The Hainanese Flaky Biscuit ($3.80), also known as the ‘Hainanese mooncake’, is a rare treat that cannot be found back in Hainan. It was in fact first sold in Nam Tong Lee, a confectionery founded by Mr Chong’s grandmother, which targeted the poorer Hainanese community who could not afford the expensive Cantonese-style mooncake in Singapore. 

Chuan Ji Bakery Hainanese Delicacies - Hainanese Flaky Biscuit close up

The unique biscuit is made of a buttery crust and a filling which is a blend of fried onions, salt, pepper, flavoured sugar, melon seeds, tangerine peel and more. The first flavour to hit me was the distinctive aroma of tangerine, before the complex mix melded together into a savoury, sweet, tangy, and peppery combination. Compared to the other types of Chinese biscuits out there, this Hainanese treat definitely takes the cake for its striking flavours.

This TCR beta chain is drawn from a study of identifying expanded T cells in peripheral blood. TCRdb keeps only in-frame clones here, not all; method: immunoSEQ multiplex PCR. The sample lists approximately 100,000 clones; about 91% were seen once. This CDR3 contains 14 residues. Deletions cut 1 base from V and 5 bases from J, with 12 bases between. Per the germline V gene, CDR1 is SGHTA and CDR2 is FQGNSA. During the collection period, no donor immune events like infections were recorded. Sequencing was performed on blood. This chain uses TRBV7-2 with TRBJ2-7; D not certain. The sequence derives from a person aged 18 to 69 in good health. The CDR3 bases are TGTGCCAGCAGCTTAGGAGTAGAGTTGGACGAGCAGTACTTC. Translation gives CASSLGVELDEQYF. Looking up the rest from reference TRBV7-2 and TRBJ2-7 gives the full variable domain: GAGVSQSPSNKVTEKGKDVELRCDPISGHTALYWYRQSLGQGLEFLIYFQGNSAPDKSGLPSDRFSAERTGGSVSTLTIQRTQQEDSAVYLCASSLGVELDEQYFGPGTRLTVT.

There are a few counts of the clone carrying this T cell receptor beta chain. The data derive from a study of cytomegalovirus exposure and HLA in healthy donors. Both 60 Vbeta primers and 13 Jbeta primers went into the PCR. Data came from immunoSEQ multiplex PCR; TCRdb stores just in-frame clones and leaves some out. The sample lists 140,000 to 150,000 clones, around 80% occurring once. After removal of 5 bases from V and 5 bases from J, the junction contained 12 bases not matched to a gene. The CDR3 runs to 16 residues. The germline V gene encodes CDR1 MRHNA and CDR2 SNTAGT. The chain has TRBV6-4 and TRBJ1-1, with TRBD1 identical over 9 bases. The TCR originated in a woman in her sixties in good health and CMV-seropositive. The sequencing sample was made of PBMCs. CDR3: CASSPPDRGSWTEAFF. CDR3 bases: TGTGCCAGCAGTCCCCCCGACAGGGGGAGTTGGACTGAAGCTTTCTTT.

Chuan Ji Bakery Hainanese Delicacies - Hainanese Flaky Biscuit Cross section

Texture-wise, the biscuit reminded me of tau sar piah. Its crust was flaky and thin, while the enclosed filling was crumbly without being too dry. I don’t typically like melon seeds in my mooncakes since I like to enjoy the luscious, sweet paste by itself, but the mild-tasting melon seeds here provided some variation in texture, and balanced out the flavourful filling. 

Chuan Ji Bakery Hainanese Delicacies - Kueh Odeh Odeh

I had high hopes for their Kueh Odeh Odeh ($2 for three pieces). I’ve always loved the classic kueh ever since my parents began buying it back from the market every weekend. 

The round kueh was served to us piping hot and blanketed with white coconut flakes. Lifting one up, I was surprised by how weighty the kueh was. Each piece was about the size of a filled tang yuan—one of the largest ondeh ondeh I’ve ever seen.